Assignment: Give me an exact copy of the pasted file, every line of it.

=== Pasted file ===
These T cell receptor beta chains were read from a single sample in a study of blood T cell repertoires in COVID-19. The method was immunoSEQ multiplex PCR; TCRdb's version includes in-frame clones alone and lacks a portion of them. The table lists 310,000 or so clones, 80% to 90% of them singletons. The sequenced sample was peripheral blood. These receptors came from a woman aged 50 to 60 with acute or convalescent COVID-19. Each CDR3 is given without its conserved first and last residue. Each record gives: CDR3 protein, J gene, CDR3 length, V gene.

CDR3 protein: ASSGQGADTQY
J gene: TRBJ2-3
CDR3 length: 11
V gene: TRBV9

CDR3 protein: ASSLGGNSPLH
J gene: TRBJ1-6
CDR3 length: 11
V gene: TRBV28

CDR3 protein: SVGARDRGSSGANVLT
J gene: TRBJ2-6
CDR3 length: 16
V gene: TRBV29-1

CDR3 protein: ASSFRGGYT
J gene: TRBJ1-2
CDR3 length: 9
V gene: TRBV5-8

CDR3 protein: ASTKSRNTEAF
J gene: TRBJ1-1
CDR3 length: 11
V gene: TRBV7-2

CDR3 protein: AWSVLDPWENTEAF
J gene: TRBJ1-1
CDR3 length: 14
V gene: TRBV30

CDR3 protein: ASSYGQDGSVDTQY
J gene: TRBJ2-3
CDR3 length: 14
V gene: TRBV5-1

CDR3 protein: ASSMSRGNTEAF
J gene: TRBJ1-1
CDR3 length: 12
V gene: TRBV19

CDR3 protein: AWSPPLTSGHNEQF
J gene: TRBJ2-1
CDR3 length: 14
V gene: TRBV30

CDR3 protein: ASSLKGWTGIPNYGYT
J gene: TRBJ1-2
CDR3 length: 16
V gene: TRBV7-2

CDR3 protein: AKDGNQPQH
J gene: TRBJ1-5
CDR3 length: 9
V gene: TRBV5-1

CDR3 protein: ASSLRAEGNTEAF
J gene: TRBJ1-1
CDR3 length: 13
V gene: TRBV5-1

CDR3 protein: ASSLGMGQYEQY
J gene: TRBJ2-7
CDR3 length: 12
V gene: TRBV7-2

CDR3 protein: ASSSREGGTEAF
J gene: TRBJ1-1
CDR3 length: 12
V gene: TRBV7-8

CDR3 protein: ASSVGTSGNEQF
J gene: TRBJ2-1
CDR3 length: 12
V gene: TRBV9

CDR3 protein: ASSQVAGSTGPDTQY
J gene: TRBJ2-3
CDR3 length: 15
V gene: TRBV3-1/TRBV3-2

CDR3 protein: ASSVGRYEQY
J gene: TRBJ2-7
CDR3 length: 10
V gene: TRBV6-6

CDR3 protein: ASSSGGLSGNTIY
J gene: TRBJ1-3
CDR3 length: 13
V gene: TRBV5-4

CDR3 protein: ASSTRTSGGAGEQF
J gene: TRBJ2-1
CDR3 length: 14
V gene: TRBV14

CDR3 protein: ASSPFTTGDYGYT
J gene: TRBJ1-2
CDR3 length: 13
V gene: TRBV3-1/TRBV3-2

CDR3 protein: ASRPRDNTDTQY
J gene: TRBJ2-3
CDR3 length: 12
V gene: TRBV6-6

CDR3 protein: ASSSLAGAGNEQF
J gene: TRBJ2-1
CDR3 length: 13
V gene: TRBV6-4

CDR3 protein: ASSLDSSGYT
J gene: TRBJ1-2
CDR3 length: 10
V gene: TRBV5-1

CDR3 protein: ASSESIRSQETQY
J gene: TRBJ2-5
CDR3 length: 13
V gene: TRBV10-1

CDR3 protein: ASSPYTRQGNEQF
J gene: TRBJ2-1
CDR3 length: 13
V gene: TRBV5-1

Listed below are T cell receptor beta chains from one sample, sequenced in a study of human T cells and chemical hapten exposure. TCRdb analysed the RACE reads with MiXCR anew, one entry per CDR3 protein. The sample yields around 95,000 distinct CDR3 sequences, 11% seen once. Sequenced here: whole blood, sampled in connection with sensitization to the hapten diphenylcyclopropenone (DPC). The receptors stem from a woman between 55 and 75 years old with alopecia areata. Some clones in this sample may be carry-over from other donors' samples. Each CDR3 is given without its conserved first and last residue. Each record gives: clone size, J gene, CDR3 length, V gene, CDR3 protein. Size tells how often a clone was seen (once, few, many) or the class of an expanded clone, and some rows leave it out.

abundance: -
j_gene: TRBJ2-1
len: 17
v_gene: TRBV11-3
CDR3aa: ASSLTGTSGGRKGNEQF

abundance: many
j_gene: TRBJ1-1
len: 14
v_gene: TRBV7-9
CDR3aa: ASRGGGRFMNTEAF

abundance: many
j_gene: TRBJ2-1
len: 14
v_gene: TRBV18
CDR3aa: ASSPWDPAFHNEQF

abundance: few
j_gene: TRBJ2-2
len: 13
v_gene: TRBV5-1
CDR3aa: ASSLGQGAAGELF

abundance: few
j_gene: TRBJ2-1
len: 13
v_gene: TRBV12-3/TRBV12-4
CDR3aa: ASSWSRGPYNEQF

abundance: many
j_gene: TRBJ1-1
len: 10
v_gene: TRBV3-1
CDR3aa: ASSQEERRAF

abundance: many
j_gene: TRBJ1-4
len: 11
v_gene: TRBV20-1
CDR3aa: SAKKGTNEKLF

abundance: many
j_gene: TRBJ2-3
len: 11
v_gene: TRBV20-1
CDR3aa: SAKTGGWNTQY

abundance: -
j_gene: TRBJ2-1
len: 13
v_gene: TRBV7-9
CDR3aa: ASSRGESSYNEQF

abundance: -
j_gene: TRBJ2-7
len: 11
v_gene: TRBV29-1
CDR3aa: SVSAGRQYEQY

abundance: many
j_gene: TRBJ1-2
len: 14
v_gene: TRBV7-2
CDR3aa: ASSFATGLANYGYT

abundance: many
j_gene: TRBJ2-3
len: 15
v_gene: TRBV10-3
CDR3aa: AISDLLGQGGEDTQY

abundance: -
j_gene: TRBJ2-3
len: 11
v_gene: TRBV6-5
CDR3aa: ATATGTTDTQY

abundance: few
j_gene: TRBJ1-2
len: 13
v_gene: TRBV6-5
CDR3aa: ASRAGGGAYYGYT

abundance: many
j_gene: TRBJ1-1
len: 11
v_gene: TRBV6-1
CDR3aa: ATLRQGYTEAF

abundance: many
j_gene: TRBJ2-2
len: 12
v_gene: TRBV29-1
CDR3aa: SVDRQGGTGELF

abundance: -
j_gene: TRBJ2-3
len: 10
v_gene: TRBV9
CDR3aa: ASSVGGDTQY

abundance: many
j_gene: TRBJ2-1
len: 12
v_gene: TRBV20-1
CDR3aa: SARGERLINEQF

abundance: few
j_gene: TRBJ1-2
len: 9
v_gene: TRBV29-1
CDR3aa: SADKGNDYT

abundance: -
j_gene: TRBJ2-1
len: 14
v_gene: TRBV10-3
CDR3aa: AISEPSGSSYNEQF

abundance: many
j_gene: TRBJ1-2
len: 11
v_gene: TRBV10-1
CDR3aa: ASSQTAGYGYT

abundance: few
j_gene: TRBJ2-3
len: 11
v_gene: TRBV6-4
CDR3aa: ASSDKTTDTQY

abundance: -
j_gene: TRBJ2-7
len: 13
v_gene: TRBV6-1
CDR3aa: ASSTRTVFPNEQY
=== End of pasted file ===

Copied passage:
These T cell receptor beta chains were read from a single sample in a study of blood T cell repertoires in COVID-19. The method was immunoSEQ multiplex PCR; TCRdb's version includes in-frame clones alone and lacks a portion of them. The table lists 310,000 or so clones, 80% to 90% of them singletons. The sequenced sample was peripheral blood. These receptors came from a woman aged 50 to 60 with acute or convalescent COVID-19. Each CDR3 is given without its conserved first and last residue. Each record gives: CDR3 protein, J gene, CDR3 length, V gene.

CDR3 protein: ASSGQGADTQY
J gene: TRBJ2-3
CDR3 length: 11
V gene: TRBV9

CDR3 protein: ASSLGGNSPLH
J gene: TRBJ1-6
CDR3 length: 11
V gene: TRBV28

CDR3 protein: SVGARDRGSSGANVLT
J gene: TRBJ2-6
CDR3 length: 16
V gene: TRBV29-1

CDR3 protein: ASSFRGGYT
J gene: TRBJ1-2
CDR3 length: 9
V gene: TRBV5-8

CDR3 protein: ASTKSRNTEAF
J gene: TRBJ1-1
CDR3 length: 11
V gene: TRBV7-2

CDR3 protein: AWSVLDPWENTEAF
J gene: TRBJ1-1
CDR3 length: 14
V gene: TRBV30

CDR3 protein: ASSYGQDGSVDTQY
J gene: TRBJ2-3
CDR3 length: 14
V gene: TRBV5-1

CDR3 protein: ASSMSRGNTEAF
J gene: TRBJ1-1
CDR3 length: 12
V gene: TRBV19

CDR3 protein: AWSPPLTSGHNEQF
J gene: TRBJ2-1
CDR3 length: 14
V gene: TRBV30

CDR3 protein: ASSLKGWTGIPNYGYT
J gene: TRBJ1-2
CDR3 length: 16
V gene: TRBV7-2

CDR3 protein: AKDGNQPQH
J gene: TRBJ1-5
CDR3 length: 9
V gene: TRBV5-1

CDR3 protein: ASSLRAEGNTEAF
J gene: TRBJ1-1
CDR3 length: 13
V gene: TRBV5-1

CDR3 protein: ASSLGMGQYEQY
J gene: TRBJ2-7
CDR3 length: 12
V gene: TRBV7-2

CDR3 protein: ASSSREGGTEAF
J gene: TRBJ1-1
CDR3 length: 12
V gene: TRBV7-8

CDR3 protein: ASSVGTSGNEQF
J gene: TRBJ2-1
CDR3 length: 12
V gene: TRBV9

CDR3 protein: ASSQVAGSTGPDTQY
J gene: TRBJ2-3
CDR3 length: 15
V gene: TRBV3-1/TRBV3-2

CDR3 protein: ASSVGRYEQY
J gene: TRBJ2-7
CDR3 length: 10
V gene: TRBV6-6

CDR3 protein: ASSSGGLSGNTIY
J gene: TRBJ1-3
CDR3 length: 13
V gene: TRBV5-4

CDR3 protein: ASSTRTSGGAGEQF
J gene: TRBJ2-1
CDR3 length: 14
V gene: TRBV14

CDR3 protein: ASSPFTTGDYGYT
J gene: TRBJ1-2
CDR3 length: 13
V gene: TRBV3-1/TRBV3-2

CDR3 protein: ASRPRDNTDTQY
J gene: TRBJ2-3
CDR3 length: 12
V gene: TRBV6-6

CDR3 protein: ASSSLAGAGNEQF
J gene: TRBJ2-1
CDR3 length: 13
V gene: TRBV6-4

CDR3 protein: ASSLDSSGYT
J gene: TRBJ1-2
CDR3 length: 10
V gene: TRBV5-1

CDR3 protein: ASSESIRSQETQY
J gene: TRBJ2-5
CDR3 length: 13
V gene: TRBV10-1

CDR3 protein: ASSPYTRQGNEQF
J gene: TRBJ2-1
CDR3 length: 13
V gene: TRBV5-1

Listed below are T cell receptor beta chains from one sample, sequenced in a study of human T cells and chemical hapten exposure. TCRdb analysed the RACE reads with MiXCR anew, one entry per CDR3 protein. The sample yields around 95,000 distinct CDR3 sequences, 11% seen once. Sequenced here: whole blood, sampled in connection with sensitization to the hapten diphenylcyclopropenone (DPC). The receptors stem from a woman between 55 and 75 years old with alopecia areata. Some clones in this sample may be carry-over from other donors' samples. Each CDR3 is given without its conserved first and last residue. Each record gives: clone size, J gene, CDR3 length, V gene, CDR3 protein. Size tells how often a clone was seen (once, few, many) or the class of an expanded clone, and some rows leave it out.

abundance: -
j_gene: TRBJ2-1
len: 17
v_gene: TRBV11-3
CDR3aa: ASSLTGTSGGRKGNEQF

abundance: many
j_gene: TRBJ1-1
len: 14
v_gene: TRBV7-9
CDR3aa: ASRGGGRFMNTEAF

abundance: many
j_gene: TRBJ2-1
len: 14
v_gene: TRBV18
CDR3aa: ASSPWDPAFHNEQF

abundance: few
j_gene: TRBJ2-2
len: 13
v_gene: TRBV5-1
CDR3aa: ASSLGQGAAGELF

abundance: few
j_gene: TRBJ2-1
len: 13
v_gene: TRBV12-3/TRBV12-4
CDR3aa: ASSWSRGPYNEQF

abundance: many
j_gene: TRBJ1-1
len: 10
v_gene: TRBV3-1
CDR3aa: ASSQEERRAF

abundance: many
j_gene: TRBJ1-4
len: 11
v_gene: TRBV20-1
CDR3aa: SAKKGTNEKLF

abundance: many
j_gene: TRBJ2-3
len: 11
v_gene: TRBV20-1
CDR3aa: SAKTGGWNTQY

abundance: -
j_gene: TRBJ2-1
len: 13
v_gene: TRBV7-9
CDR3aa: ASSRGESSYNEQF

abundance: -
j_gene: TRBJ2-7
len: 11
v_gene: TRBV29-1
CDR3aa: SVSAGRQYEQY

abundance: many
j_gene: TRBJ1-2
len: 14
v_gene: TRBV7-2
CDR3aa: ASSFATGLANYGYT

abundance: many
j_gene: TRBJ2-3
len: 15
v_gene: TRBV10-3
CDR3aa: AISDLLGQGGEDTQY

abundance: -
j_gene: TRBJ2-3
len: 11
v_gene: TRBV6-5
CDR3aa: ATATGTTDTQY

abundance: few
j_gene: TRBJ1-2
len: 13
v_gene: TRBV6-5
CDR3aa: ASRAGGGAYYGYT

abundance: many
j_gene: TRBJ1-1
len: 11
v_gene: TRBV6-1
CDR3aa: ATLRQGYTEAF

abundance: many
j_gene: TRBJ2-2
len: 12
v_gene: TRBV29-1
CDR3aa: SVDRQGGTGELF

abundance: -
j_gene: TRBJ2-3
len: 10
v_gene: TRBV9
CDR3aa: ASSVGGDTQY

abundance: many
j_gene: TRBJ2-1
len: 12
v_gene: TRBV20-1
CDR3aa: SARGERLINEQF

abundance: few
j_gene: TRBJ1-2
len: 9
v_gene: TRBV29-1
CDR3aa: SADKGNDYT

abundance: -
j_gene: TRBJ2-1
len: 14
v_gene: TRBV10-3
CDR3aa: AISEPSGSSYNEQF

abundance: many
j_gene: TRBJ1-2
len: 11
v_gene: TRBV10-1
CDR3aa: ASSQTAGYGYT

abundance: few
j_gene: TRBJ2-3
len: 11
v_gene: TRBV6-4
CDR3aa: ASSDKTTDTQY

abundance: -
j_gene: TRBJ2-7
len: 13
v_gene: TRBV6-1
CDR3aa: ASSTRTVFPNEQY